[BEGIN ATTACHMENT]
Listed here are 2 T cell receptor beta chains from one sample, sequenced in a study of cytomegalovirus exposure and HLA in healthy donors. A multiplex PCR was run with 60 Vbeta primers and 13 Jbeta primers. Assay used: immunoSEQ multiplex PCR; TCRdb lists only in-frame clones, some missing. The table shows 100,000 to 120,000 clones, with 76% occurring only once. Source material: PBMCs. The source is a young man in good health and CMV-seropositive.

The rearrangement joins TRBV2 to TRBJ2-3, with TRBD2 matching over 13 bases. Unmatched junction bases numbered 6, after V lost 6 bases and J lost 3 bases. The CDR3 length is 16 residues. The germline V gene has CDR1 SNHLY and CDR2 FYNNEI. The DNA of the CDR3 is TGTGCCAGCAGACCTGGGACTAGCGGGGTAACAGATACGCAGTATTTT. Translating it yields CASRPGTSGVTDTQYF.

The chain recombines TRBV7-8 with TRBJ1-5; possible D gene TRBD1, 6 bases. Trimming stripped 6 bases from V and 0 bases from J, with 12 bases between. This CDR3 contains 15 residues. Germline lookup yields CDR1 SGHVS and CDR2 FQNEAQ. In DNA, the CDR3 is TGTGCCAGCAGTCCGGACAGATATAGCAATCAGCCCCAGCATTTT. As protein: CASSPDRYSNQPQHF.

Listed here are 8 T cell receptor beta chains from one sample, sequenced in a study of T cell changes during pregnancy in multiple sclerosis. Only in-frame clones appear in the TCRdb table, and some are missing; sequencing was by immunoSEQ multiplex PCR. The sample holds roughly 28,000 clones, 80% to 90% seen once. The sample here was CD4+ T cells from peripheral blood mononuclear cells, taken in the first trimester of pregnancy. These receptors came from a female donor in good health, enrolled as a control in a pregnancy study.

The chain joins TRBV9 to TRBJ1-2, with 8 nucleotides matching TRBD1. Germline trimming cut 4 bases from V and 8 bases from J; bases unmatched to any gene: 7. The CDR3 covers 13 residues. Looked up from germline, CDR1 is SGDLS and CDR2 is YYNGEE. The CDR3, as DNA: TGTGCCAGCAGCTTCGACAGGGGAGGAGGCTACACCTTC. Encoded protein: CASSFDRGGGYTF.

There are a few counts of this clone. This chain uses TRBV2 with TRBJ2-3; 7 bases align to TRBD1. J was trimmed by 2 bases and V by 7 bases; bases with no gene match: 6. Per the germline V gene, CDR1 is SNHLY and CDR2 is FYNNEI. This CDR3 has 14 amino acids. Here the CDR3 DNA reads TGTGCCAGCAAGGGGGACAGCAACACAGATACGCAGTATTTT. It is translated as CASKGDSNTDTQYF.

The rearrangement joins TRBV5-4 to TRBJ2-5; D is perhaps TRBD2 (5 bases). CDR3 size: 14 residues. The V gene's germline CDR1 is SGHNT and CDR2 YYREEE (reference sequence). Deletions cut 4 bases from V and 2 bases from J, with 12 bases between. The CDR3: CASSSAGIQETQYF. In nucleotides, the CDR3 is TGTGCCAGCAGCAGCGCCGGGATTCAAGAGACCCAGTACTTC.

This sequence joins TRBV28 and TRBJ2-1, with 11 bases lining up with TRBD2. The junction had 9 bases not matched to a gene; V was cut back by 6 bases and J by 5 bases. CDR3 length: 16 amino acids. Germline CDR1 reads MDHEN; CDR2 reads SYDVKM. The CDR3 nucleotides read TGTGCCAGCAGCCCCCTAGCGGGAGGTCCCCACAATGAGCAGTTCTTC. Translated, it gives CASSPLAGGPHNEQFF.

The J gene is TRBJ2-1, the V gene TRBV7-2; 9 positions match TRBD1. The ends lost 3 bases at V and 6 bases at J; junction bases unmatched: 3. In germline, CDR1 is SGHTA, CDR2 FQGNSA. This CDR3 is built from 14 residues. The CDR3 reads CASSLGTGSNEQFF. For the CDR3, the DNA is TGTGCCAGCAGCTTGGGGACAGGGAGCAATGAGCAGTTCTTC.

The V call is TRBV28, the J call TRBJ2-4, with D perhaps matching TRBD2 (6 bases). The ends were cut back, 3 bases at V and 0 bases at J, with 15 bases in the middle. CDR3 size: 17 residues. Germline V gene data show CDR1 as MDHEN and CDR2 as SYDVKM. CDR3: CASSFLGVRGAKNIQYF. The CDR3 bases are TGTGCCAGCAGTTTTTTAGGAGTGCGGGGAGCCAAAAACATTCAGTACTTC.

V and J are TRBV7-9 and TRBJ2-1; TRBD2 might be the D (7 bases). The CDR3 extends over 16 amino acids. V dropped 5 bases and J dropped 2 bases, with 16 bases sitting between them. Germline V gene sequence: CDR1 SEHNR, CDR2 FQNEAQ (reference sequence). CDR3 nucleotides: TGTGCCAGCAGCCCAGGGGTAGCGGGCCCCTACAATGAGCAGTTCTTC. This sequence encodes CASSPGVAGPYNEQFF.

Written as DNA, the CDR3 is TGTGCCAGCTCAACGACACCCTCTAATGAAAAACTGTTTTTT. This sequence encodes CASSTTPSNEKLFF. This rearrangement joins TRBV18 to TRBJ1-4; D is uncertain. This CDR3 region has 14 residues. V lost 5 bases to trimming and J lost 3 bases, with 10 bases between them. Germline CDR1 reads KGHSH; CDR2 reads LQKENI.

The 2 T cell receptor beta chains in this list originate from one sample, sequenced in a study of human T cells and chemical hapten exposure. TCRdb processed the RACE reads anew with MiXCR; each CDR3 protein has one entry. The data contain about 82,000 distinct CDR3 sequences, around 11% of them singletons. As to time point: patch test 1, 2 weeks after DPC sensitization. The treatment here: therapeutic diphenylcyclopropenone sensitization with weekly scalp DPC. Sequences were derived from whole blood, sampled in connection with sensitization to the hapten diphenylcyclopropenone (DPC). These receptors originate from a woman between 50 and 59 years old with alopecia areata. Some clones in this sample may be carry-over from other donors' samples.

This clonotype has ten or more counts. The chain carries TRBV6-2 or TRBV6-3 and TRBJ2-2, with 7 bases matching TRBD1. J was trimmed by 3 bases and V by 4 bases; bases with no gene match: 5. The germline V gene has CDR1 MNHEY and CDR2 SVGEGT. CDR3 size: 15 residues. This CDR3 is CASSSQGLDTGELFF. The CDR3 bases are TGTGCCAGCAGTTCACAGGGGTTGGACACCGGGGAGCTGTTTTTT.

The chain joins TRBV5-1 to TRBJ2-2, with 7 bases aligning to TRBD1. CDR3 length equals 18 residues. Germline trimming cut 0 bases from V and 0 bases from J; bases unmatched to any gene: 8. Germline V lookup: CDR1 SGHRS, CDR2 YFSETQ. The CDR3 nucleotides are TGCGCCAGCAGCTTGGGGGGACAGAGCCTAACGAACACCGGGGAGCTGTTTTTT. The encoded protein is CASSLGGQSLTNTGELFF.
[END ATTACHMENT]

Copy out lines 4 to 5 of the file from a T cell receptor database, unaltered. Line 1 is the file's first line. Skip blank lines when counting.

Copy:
Listed here are 8 T cell receptor beta chains from one sample, sequenced in a study of T cell changes during pregnancy in multiple sclerosis. Only in-frame clones appear in the TCRdb table, and some are missing; sequencing was by immunoSEQ multiplex PCR. The sample holds roughly 28,000 clones, 80% to 90% seen once. The sample here was CD4+ T cells from peripheral blood mononuclear cells, taken in the first trimester of pregnancy. These receptors came from a female donor in good health, enrolled as a control in a pregnancy study.

The chain joins TRBV9 to TRBJ1-2, with 8 nucleotides matching TRBD1. Germline trimming cut 4 bases from V and 8 bases from J; bases unmatched to any gene: 7. The CDR3 covers 13 residues. Looked up from germline, CDR1 is SGDLS and CDR2 is YYNGEE. The CDR3, as DNA: TGTGCCAGCAGCTTCGACAGGGGAGGAGGCTACACCTTC. Encoded protein: CASSFDRGGGYTF.